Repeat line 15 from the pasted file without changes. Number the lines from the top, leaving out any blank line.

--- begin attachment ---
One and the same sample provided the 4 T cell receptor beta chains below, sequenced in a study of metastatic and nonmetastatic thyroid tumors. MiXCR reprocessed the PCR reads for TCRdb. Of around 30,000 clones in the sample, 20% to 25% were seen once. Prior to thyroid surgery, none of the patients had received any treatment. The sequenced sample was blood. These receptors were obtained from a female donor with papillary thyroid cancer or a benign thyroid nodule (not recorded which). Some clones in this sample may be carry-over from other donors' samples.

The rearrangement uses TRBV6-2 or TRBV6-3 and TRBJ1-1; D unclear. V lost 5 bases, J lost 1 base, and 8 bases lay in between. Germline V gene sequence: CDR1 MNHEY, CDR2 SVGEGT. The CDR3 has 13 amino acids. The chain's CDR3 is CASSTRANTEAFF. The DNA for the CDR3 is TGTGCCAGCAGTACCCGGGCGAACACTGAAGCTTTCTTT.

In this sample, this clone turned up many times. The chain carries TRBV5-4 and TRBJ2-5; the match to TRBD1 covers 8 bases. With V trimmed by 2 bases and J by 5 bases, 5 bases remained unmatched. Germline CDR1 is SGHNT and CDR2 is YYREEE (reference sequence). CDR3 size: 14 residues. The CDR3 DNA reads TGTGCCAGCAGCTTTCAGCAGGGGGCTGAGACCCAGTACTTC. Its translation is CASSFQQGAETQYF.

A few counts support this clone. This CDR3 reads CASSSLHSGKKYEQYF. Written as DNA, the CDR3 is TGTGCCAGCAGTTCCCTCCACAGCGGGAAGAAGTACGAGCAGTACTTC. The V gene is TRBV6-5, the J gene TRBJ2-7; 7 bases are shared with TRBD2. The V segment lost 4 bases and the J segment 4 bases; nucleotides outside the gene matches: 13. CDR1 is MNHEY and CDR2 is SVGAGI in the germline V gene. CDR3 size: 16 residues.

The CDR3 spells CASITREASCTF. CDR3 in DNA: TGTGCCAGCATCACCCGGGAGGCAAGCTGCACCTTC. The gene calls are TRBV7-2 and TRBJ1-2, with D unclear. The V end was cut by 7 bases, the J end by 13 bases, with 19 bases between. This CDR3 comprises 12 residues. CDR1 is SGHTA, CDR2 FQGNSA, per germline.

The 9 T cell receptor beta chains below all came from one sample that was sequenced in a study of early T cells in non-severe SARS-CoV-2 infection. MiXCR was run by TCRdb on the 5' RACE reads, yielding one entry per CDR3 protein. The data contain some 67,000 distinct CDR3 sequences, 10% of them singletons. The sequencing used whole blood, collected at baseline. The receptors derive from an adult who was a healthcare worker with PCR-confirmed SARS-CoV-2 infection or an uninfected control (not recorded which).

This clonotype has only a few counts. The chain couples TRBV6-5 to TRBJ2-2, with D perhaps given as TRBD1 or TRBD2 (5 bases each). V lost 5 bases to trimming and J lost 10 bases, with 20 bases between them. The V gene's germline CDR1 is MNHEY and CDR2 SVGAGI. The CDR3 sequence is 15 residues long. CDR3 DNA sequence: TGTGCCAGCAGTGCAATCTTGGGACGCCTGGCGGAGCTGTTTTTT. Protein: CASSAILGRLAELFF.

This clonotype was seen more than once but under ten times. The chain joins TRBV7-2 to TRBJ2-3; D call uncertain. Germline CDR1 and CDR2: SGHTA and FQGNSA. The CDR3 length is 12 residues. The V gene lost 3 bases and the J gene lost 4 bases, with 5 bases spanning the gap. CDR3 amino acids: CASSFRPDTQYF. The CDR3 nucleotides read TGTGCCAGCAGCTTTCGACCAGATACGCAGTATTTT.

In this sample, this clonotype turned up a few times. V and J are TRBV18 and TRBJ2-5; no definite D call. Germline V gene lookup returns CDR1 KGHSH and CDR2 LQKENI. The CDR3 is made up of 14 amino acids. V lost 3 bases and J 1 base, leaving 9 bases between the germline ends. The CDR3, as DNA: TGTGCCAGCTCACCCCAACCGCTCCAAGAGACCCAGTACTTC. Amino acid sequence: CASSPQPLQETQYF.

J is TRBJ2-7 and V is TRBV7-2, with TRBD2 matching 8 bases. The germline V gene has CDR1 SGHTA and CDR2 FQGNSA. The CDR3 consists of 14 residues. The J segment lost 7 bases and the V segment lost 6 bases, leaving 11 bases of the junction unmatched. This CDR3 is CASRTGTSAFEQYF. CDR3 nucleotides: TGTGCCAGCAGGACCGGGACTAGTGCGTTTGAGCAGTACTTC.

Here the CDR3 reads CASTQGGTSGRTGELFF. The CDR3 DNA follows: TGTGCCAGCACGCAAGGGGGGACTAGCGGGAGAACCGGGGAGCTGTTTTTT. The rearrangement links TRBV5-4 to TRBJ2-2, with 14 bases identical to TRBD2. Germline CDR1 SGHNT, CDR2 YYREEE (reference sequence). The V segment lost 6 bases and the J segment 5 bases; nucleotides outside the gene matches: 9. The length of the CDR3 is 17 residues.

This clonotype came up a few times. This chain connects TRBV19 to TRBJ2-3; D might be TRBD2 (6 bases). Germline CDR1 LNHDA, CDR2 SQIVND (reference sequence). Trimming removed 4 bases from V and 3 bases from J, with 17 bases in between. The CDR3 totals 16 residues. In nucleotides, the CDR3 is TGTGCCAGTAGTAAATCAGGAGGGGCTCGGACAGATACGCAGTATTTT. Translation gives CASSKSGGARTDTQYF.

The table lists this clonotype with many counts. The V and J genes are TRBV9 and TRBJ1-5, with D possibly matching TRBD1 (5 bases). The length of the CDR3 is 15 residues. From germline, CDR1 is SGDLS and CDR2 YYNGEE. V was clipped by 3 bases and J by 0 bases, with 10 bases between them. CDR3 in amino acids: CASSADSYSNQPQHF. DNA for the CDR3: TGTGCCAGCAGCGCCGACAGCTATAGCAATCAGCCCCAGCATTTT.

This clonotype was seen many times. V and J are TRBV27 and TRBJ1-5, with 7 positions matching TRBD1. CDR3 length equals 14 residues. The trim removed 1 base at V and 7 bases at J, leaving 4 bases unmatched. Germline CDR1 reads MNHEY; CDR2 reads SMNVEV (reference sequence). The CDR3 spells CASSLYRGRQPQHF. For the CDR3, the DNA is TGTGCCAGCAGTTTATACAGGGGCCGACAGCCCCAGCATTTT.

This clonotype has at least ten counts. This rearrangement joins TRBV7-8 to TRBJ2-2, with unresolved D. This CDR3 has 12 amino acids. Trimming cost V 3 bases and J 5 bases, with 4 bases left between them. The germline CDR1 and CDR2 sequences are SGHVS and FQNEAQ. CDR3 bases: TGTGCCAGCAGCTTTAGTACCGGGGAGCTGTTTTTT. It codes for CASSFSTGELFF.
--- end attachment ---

This clonotype has at least ten counts. This rearrangement joins TRBV7-8 to TRBJ2-2, with unresolved D. This CDR3 has 12 amino acids. Trimming cost V 3 bases and J 5 bases, with 4 bases left between them. The germline CDR1 and CDR2 sequences are SGHVS and FQNEAQ. CDR3 bases: TGTGCCAGCAGCTTTAGTACCGGGGAGCTGTTTTTT. It codes for CASSFSTGELFF.